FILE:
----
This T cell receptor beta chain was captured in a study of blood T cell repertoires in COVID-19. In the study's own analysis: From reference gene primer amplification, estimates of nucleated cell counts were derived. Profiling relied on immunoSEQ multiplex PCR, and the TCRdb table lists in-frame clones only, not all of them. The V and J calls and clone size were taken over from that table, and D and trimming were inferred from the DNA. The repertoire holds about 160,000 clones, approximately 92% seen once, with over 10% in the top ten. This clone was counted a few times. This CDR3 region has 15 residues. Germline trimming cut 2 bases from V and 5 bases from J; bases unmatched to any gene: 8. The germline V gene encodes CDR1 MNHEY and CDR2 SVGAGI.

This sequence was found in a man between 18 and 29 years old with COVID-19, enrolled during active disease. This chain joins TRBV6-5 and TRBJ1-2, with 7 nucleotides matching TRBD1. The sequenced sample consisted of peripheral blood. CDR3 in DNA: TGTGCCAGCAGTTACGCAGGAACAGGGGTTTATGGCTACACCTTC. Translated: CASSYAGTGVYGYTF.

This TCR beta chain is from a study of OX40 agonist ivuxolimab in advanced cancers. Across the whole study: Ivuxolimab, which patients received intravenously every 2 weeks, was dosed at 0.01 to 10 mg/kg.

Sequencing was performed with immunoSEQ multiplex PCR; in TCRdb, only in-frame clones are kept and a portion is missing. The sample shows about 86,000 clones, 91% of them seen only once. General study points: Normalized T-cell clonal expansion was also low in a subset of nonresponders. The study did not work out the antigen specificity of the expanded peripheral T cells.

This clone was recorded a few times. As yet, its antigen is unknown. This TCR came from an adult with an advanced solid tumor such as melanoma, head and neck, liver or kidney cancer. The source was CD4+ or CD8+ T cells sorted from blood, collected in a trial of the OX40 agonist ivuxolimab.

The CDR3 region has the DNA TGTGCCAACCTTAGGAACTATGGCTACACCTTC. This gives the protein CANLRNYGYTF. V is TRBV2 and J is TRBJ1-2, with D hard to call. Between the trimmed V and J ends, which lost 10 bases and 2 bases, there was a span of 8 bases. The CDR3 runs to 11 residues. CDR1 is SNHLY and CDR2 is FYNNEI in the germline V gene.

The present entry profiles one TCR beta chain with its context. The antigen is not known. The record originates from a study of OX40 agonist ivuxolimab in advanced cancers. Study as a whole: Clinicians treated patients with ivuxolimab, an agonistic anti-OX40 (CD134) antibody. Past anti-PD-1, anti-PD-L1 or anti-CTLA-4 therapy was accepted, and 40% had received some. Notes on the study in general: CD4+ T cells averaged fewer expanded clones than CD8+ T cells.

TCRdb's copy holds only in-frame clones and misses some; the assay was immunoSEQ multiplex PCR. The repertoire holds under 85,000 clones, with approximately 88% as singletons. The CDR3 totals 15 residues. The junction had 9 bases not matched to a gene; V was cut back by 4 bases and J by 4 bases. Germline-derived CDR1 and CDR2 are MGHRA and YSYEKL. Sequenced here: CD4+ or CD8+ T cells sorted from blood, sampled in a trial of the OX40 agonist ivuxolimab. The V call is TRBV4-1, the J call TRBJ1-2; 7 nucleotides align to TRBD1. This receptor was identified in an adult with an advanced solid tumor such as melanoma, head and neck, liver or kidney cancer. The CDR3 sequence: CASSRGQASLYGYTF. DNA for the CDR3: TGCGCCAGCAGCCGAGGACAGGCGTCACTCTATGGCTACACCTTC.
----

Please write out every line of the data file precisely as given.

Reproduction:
This T cell receptor beta chain was captured in a study of blood T cell repertoires in COVID-19. In the study's own analysis: From reference gene primer amplification, estimates of nucleated cell counts were derived. Profiling relied on immunoSEQ multiplex PCR, and the TCRdb table lists in-frame clones only, not all of them. The V and J calls and clone size were taken over from that table, and D and trimming were inferred from the DNA. The repertoire holds about 160,000 clones, approximately 92% seen once, with over 10% in the top ten. This clone was counted a few times. This CDR3 region has 15 residues. Germline trimming cut 2 bases from V and 5 bases from J; bases unmatched to any gene: 8. The germline V gene encodes CDR1 MNHEY and CDR2 SVGAGI.

This sequence was found in a man between 18 and 29 years old with COVID-19, enrolled during active disease. This chain joins TRBV6-5 and TRBJ1-2, with 7 nucleotides matching TRBD1. The sequenced sample consisted of peripheral blood. CDR3 in DNA: TGTGCCAGCAGTTACGCAGGAACAGGGGTTTATGGCTACACCTTC. Translated: CASSYAGTGVYGYTF.

This TCR beta chain is from a study of OX40 agonist ivuxolimab in advanced cancers. Across the whole study: Ivuxolimab, which patients received intravenously every 2 weeks, was dosed at 0.01 to 10 mg/kg.

Sequencing was performed with immunoSEQ multiplex PCR; in TCRdb, only in-frame clones are kept and a portion is missing. The sample shows about 86,000 clones, 91% of them seen only once. General study points: Normalized T-cell clonal expansion was also low in a subset of nonresponders. The study did not work out the antigen specificity of the expanded peripheral T cells.

This clone was recorded a few times. As yet, its antigen is unknown. This TCR came from an adult with an advanced solid tumor such as melanoma, head and neck, liver or kidney cancer. The source was CD4+ or CD8+ T cells sorted from blood, collected in a trial of the OX40 agonist ivuxolimab.

The CDR3 region has the DNA TGTGCCAACCTTAGGAACTATGGCTACACCTTC. This gives the protein CANLRNYGYTF. V is TRBV2 and J is TRBJ1-2, with D hard to call. Between the trimmed V and J ends, which lost 10 bases and 2 bases, there was a span of 8 bases. The CDR3 runs to 11 residues. CDR1 is SNHLY and CDR2 is FYNNEI in the germline V gene.

The present entry profiles one TCR beta chain with its context. The antigen is not known. The record originates from a study of OX40 agonist ivuxolimab in advanced cancers. Study as a whole: Clinicians treated patients with ivuxolimab, an agonistic anti-OX40 (CD134) antibody. Past anti-PD-1, anti-PD-L1 or anti-CTLA-4 therapy was accepted, and 40% had received some. Notes on the study in general: CD4+ T cells averaged fewer expanded clones than CD8+ T cells.

TCRdb's copy holds only in-frame clones and misses some; the assay was immunoSEQ multiplex PCR. The repertoire holds under 85,000 clones, with approximately 88% as singletons. The CDR3 totals 15 residues. The junction had 9 bases not matched to a gene; V was cut back by 4 bases and J by 4 bases. Germline-derived CDR1 and CDR2 are MGHRA and YSYEKL. Sequenced here: CD4+ or CD8+ T cells sorted from blood, sampled in a trial of the OX40 agonist ivuxolimab. The V call is TRBV4-1, the J call TRBJ1-2; 7 nucleotides align to TRBD1. This receptor was identified in an adult with an advanced solid tumor such as melanoma, head and neck, liver or kidney cancer. The CDR3 sequence: CASSRGQASLYGYTF. DNA for the CDR3: TGCGCCAGCAGCCGAGGACAGGCGTCACTCTATGGCTACACCTTC.